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NATO working to track thousands of Libyan missiles

By Barbara Starr and Pam Benson, CNN
A rebel fighter celebrates in April after firing a rocket. A U.S. general says he's worried about shoulder-fired missiles in Libya.
A rebel fighter celebrates in April after firing a rocket. A U.S. general says he's worried about shoulder-fired missiles in Libya.
STORY HIGHLIGHTS
  • Months ago, the U.S. military estimated 20,000 SAMs were in Libya
  • Nuland: "There's been a lot of fear-mongering reporting about missiles and other things"
  • A Libyan government unit is guarding 10 tons of mustard gas, a U.S. official says

Washington (CNN) -- NATO is trying to learn specifics about how many surface-to-air missiles and launchers may still be operational inside Libya and who controls them, a NATO official told CNN Thursday.

Several months ago, the U.S. military estimated Libya had an arsenal of 20,000 such missiles, known as SAMs, but it is not clear how many may have been destroyed during the conflict and who has control of those remaining.

During an April 7 hearing before the Senate Armed Services Committee, Gen. Carter Ham, chief of the U.S. Africa Command, said, "I'm very concerned about the proliferation of weapons, notably shoulder-fired surface-to-air missiles, which we assess there were perhaps as many as 20,000 in Libya as the operation began. Many of those we know are now not accounted for. And that's going to be a concern for some period of time."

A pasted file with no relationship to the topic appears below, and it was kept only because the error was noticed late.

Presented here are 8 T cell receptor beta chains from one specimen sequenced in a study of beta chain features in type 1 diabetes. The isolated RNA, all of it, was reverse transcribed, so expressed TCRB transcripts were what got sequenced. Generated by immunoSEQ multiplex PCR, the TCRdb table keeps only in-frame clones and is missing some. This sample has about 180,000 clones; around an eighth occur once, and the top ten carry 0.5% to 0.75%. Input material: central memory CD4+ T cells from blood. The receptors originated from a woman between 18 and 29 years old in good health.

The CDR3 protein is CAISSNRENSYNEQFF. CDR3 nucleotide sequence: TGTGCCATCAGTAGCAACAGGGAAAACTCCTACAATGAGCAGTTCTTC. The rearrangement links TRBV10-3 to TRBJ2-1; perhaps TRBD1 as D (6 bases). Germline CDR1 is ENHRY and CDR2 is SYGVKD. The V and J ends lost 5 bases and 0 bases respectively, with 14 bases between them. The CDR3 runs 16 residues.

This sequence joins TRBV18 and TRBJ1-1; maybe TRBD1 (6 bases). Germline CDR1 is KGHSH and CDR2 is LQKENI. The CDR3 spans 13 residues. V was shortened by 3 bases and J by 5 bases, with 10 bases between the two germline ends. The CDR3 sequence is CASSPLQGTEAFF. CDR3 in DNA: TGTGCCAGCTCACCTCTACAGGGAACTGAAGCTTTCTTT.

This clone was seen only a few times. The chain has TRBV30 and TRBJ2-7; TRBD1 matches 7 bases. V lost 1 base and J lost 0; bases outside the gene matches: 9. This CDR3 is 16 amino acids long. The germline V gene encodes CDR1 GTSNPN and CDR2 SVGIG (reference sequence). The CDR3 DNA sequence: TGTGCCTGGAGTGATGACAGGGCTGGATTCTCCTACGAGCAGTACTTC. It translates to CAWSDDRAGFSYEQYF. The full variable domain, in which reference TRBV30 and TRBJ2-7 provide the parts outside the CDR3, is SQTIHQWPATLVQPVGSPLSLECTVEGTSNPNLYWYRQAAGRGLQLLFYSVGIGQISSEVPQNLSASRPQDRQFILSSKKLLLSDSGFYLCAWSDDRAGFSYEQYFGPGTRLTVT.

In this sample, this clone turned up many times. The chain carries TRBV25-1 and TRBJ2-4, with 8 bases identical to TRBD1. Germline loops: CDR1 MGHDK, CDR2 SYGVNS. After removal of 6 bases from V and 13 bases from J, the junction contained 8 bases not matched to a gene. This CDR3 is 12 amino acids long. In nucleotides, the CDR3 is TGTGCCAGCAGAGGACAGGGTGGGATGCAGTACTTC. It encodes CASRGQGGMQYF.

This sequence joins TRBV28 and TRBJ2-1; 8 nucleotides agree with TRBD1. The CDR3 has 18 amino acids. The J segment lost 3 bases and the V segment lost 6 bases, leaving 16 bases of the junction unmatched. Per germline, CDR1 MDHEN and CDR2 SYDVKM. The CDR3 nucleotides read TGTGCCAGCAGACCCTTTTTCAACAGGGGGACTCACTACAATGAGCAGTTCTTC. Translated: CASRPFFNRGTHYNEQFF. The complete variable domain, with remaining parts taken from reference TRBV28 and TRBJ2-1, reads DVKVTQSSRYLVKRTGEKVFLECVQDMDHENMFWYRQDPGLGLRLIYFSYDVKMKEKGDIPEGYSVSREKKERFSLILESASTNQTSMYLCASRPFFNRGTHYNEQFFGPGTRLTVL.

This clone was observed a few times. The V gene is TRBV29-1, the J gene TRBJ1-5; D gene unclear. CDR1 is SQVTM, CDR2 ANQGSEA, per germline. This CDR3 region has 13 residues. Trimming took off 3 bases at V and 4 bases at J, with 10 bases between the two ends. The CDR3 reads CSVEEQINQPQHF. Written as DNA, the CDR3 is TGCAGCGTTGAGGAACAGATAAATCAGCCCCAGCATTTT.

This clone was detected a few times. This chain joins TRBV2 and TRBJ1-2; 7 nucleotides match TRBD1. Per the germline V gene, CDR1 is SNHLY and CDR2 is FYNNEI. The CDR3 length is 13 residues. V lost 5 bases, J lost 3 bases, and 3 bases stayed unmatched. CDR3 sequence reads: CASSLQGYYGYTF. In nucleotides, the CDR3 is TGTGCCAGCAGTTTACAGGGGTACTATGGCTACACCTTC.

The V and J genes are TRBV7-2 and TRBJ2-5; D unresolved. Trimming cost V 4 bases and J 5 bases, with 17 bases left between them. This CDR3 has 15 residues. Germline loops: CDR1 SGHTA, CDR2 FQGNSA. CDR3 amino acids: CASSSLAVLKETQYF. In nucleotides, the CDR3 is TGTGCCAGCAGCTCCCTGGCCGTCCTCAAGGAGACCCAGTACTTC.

But the State Department tried to tamp down concerns on Thursday about Libya's weapons.

"On the conventional side, there's been a lot of fear-mongering reporting about missiles and other things," said spokeswoman Victoria Nuland. She said the United States is working with the Libyan opposition as well as neighboring countries to control the movement of any shoulder-fired weapons out of Libya.

Questions also have been raised about 10 tons of mustard gas stored at the Waddan Ammunition Reservation in Libya. Nuland said the gas is secure.

"It is inside massive steel containers within heavy bunkers. These bunkers were sealed by the Organization for the Prohibition of Chemical Weapons ... and we are able to monitor the security with national technical means," she said, referring to the intelligence community's use of satellites, drones and other surveillance measures.

But Nuland also referred to discussions with the National Transitional Council about taking over external security of the facility, raising the question about exactly who is watching over it now.

A U.S. official said the same Libyan government unit that had been guarding the mustard gas stockpile is still doing so, an indication that Gadhafi security forces are still present. But the official said the United States has been closely monitoring the facility and has determined "they have neither abandoned their posts, nor tried to gain access to the materials."

The materials "are secure, guarded and not disturbed," said the official.

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